Illinois to splurge on Christmas lights, despite mounting debt to utility company

Illinois to splurge on Christmas lights, despite mounting debt to utility company

Springfield won’t let millions in unpaid utility bills get in the way of nonessential spending.

While the holidays are around the corner, Illinois’ spending habits serve as a reminder not to get too far ahead of Black Friday just yet. The difference, however, is that Springfield’s indulgences won’t come at a marked-down price.

A spokesman for the Illinois secretary of state has announced the state will commit funds to Christmas decorations for the Capitol, according to the State Journal-Register.

This is the second year Springfield has ramped up its tab with City Water, Light and Power, or CWLP, on Christmas lights since the short-lived elimination of the tradition in 2015. With the announcement of the yearly expenditure’s discontinuation in 2015, Illinois Secretary of State Jesse White pledged it would save the state $7,300 on electricity bills.

The Journal-Register quoted White spokesman Henry Haupt at the time, explaining, “While the lights add color to the Capitol landscape and are a nice tradition, the fact of the matter is the lights are nonessential and the Secretary of State’s office is cutting back wherever possible to save money.”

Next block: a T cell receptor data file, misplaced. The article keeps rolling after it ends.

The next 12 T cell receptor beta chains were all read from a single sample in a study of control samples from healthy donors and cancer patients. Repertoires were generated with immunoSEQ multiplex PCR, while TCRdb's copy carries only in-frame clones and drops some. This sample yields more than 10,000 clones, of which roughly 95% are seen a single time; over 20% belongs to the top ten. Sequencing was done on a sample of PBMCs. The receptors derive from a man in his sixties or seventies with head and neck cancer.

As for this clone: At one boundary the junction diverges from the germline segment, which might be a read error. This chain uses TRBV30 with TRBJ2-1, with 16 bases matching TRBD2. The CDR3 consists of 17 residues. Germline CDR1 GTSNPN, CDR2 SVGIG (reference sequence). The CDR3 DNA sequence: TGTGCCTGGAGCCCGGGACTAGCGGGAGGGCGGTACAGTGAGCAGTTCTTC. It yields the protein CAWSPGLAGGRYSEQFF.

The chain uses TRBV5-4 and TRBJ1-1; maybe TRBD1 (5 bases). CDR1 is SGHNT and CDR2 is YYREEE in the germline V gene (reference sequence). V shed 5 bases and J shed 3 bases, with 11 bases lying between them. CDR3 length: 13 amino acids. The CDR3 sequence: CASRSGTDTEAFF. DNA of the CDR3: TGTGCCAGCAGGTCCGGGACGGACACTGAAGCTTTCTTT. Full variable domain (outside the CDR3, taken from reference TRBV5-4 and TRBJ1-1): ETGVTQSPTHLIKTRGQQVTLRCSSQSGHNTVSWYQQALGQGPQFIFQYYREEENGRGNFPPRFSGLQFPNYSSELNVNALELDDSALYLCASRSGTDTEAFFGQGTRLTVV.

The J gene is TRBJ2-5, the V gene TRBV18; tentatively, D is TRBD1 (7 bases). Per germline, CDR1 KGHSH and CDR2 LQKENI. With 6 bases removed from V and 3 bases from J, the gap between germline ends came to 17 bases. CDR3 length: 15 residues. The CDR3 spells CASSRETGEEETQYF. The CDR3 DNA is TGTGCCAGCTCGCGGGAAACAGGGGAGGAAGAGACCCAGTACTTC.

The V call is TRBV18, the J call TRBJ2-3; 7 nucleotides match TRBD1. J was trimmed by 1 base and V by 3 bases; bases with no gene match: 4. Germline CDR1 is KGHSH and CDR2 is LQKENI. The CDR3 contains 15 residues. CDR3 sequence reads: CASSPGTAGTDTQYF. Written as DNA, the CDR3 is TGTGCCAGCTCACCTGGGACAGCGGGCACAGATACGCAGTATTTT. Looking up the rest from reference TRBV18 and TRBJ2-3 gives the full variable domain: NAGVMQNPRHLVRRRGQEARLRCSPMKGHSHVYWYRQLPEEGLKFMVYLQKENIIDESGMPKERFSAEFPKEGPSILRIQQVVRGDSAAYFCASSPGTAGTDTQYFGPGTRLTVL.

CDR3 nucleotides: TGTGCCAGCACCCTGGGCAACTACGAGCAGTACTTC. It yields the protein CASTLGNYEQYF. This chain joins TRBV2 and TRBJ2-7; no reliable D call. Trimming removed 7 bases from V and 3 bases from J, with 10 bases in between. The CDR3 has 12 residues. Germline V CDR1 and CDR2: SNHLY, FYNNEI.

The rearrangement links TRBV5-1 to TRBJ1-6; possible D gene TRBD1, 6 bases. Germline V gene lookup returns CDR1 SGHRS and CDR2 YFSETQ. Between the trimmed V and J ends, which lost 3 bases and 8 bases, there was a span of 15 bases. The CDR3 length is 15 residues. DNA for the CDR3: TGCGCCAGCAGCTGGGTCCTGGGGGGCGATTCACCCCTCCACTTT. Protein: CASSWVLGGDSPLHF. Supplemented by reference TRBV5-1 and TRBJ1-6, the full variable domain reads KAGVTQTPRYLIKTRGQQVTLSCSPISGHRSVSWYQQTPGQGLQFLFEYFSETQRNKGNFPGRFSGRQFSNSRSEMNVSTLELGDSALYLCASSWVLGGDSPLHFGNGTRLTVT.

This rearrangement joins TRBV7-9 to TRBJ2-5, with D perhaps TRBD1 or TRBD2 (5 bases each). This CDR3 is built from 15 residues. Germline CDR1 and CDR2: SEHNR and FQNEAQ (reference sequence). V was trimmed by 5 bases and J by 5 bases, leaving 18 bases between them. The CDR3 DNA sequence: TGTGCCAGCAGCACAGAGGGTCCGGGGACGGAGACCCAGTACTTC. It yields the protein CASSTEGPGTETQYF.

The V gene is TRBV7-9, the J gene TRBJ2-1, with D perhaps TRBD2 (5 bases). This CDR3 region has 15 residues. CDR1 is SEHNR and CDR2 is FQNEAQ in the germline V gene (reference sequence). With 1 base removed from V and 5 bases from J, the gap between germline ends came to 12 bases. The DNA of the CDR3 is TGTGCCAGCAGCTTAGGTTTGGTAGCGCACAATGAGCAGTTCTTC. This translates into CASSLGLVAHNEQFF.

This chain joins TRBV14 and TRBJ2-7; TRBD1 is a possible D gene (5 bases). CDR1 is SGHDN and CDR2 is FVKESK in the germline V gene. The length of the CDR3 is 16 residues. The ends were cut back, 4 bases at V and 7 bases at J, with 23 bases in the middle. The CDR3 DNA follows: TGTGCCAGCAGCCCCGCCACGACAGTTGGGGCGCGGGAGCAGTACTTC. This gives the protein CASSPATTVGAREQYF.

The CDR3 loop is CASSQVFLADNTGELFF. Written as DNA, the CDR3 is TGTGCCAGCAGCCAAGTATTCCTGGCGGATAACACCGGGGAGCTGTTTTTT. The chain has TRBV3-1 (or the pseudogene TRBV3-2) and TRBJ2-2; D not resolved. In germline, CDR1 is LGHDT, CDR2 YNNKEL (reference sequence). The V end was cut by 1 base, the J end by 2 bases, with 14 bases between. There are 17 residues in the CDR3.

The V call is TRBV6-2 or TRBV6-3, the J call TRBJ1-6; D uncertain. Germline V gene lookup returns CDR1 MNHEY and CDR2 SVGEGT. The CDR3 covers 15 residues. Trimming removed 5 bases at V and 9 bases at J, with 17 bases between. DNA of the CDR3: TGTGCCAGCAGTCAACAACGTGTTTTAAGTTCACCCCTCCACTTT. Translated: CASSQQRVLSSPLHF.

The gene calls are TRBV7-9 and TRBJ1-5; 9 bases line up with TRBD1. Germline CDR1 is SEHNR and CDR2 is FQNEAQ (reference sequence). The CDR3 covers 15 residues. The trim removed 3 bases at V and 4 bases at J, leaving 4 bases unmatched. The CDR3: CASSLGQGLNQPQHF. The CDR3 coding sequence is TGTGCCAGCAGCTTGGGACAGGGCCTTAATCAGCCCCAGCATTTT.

While a price tag that reads shorter than six digits might seem trivial to the spend-weary Illinoisan’s eye, the state’s pile of past-due bills owed to CWLP has reached $5.5 million.

Moreover, despite the state’s discontinuation of funding, Springfield residents did not go without their annual Illinois Capitol Christmas light spectacle in 2015.

The Basic Crafts Council of Mid-Central Illinois, a union organization, donated Christmas lights that year.

To meet demand, supply was voluntarily fulfilled. But this didn’t stop the state from once again insisting on intercepting the cost.

One should hope that the state soon becomes alert to the reality facing Illinois’ finances, and warm to commonsense solutions, before it isn’t just Christmas lights that the Illinois Capitol can’t afford to keep on.

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